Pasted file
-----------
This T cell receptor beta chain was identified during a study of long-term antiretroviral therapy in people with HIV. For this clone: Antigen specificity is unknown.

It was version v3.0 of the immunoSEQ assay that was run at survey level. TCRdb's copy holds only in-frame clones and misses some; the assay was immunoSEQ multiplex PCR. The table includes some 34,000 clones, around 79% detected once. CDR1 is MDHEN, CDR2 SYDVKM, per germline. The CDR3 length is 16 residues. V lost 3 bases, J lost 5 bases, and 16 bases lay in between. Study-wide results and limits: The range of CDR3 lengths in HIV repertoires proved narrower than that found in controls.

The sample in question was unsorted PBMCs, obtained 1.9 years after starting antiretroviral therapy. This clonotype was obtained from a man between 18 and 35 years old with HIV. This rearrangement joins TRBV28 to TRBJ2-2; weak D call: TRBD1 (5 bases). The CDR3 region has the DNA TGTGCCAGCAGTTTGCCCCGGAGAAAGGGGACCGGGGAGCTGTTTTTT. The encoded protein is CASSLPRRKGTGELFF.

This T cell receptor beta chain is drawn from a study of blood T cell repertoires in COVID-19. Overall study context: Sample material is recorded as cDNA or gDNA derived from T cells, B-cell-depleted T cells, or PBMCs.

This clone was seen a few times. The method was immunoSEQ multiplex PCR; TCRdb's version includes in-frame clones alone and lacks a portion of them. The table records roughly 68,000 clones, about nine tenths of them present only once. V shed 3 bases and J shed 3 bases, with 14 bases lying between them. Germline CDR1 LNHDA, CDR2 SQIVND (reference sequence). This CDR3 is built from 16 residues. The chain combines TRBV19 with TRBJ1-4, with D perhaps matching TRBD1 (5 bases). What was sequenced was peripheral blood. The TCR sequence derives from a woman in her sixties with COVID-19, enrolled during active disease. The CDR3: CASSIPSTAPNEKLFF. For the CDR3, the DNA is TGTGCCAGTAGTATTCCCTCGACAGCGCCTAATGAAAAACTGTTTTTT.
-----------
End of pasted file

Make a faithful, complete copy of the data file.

This T cell receptor beta chain was identified during a study of long-term antiretroviral therapy in people with HIV. For this clone: Antigen specificity is unknown.

It was version v3.0 of the immunoSEQ assay that was run at survey level. TCRdb's copy holds only in-frame clones and misses some; the assay was immunoSEQ multiplex PCR. The table includes some 34,000 clones, around 79% detected once. CDR1 is MDHEN, CDR2 SYDVKM, per germline. The CDR3 length is 16 residues. V lost 3 bases, J lost 5 bases, and 16 bases lay in between. Study-wide results and limits: The range of CDR3 lengths in HIV repertoires proved narrower than that found in controls.

The sample in question was unsorted PBMCs, obtained 1.9 years after starting antiretroviral therapy. This clonotype was obtained from a man between 18 and 35 years old with HIV. This rearrangement joins TRBV28 to TRBJ2-2; weak D call: TRBD1 (5 bases). The CDR3 region has the DNA TGTGCCAGCAGTTTGCCCCGGAGAAAGGGGACCGGGGAGCTGTTTTTT. The encoded protein is CASSLPRRKGTGELFF.

This T cell receptor beta chain is drawn from a study of blood T cell repertoires in COVID-19. Overall study context: Sample material is recorded as cDNA or gDNA derived from T cells, B-cell-depleted T cells, or PBMCs.

This clone was seen a few times. The method was immunoSEQ multiplex PCR; TCRdb's version includes in-frame clones alone and lacks a portion of them. The table records roughly 68,000 clones, about nine tenths of them present only once. V shed 3 bases and J shed 3 bases, with 14 bases lying between them. Germline CDR1 LNHDA, CDR2 SQIVND (reference sequence). This CDR3 is built from 16 residues. The chain combines TRBV19 with TRBJ1-4, with D perhaps matching TRBD1 (5 bases). What was sequenced was peripheral blood. The TCR sequence derives from a woman in her sixties with COVID-19, enrolled during active disease. The CDR3: CASSIPSTAPNEKLFF. For the CDR3, the DNA is TGTGCCAGTAGTATTCCCTCGACAGCGCCTAATGAAAAACTGTTTTTT.